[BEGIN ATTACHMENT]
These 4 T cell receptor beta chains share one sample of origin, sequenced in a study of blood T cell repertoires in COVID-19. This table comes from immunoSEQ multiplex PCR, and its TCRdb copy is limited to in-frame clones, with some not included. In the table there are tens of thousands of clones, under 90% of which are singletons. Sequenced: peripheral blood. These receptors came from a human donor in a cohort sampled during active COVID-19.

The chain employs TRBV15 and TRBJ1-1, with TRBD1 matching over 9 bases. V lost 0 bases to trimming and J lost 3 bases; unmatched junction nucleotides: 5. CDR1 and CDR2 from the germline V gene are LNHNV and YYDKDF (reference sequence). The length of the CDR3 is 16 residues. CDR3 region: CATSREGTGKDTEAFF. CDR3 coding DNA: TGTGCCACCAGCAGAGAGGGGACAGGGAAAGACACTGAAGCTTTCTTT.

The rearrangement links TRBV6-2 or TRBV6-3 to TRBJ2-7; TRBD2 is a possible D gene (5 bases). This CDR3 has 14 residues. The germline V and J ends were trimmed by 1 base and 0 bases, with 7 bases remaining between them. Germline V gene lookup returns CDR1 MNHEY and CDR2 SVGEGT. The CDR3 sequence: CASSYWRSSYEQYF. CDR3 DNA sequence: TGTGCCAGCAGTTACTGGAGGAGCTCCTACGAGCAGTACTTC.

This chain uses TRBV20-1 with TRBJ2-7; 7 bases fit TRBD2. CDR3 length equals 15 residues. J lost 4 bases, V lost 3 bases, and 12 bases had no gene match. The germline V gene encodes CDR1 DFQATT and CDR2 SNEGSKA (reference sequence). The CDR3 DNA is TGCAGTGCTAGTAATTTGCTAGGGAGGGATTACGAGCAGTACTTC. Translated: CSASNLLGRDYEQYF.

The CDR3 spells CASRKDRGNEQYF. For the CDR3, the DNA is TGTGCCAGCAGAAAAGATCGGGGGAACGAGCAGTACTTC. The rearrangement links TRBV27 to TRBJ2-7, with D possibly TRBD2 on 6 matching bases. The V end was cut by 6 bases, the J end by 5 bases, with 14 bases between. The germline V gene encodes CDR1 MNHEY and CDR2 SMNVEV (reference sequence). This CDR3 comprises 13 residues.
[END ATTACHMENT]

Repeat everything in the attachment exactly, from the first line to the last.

These 4 T cell receptor beta chains share one sample of origin, sequenced in a study of blood T cell repertoires in COVID-19. This table comes from immunoSEQ multiplex PCR, and its TCRdb copy is limited to in-frame clones, with some not included. In the table there are tens of thousands of clones, under 90% of which are singletons. Sequenced: peripheral blood. These receptors came from a human donor in a cohort sampled during active COVID-19.

The chain employs TRBV15 and TRBJ1-1, with TRBD1 matching over 9 bases. V lost 0 bases to trimming and J lost 3 bases; unmatched junction nucleotides: 5. CDR1 and CDR2 from the germline V gene are LNHNV and YYDKDF (reference sequence). The length of the CDR3 is 16 residues. CDR3 region: CATSREGTGKDTEAFF. CDR3 coding DNA: TGTGCCACCAGCAGAGAGGGGACAGGGAAAGACACTGAAGCTTTCTTT.

The rearrangement links TRBV6-2 or TRBV6-3 to TRBJ2-7; TRBD2 is a possible D gene (5 bases). This CDR3 has 14 residues. The germline V and J ends were trimmed by 1 base and 0 bases, with 7 bases remaining between them. Germline V gene lookup returns CDR1 MNHEY and CDR2 SVGEGT. The CDR3 sequence: CASSYWRSSYEQYF. CDR3 DNA sequence: TGTGCCAGCAGTTACTGGAGGAGCTCCTACGAGCAGTACTTC.

This chain uses TRBV20-1 with TRBJ2-7; 7 bases fit TRBD2. CDR3 length equals 15 residues. J lost 4 bases, V lost 3 bases, and 12 bases had no gene match. The germline V gene encodes CDR1 DFQATT and CDR2 SNEGSKA (reference sequence). The CDR3 DNA is TGCAGTGCTAGTAATTTGCTAGGGAGGGATTACGAGCAGTACTTC. Translated: CSASNLLGRDYEQYF.

The CDR3 spells CASRKDRGNEQYF. For the CDR3, the DNA is TGTGCCAGCAGAAAAGATCGGGGGAACGAGCAGTACTTC. The rearrangement links TRBV27 to TRBJ2-7, with D possibly TRBD2 on 6 matching bases. The V end was cut by 6 bases, the J end by 5 bases, with 14 bases between. The germline V gene encodes CDR1 MNHEY and CDR2 SMNVEV (reference sequence). This CDR3 comprises 13 residues.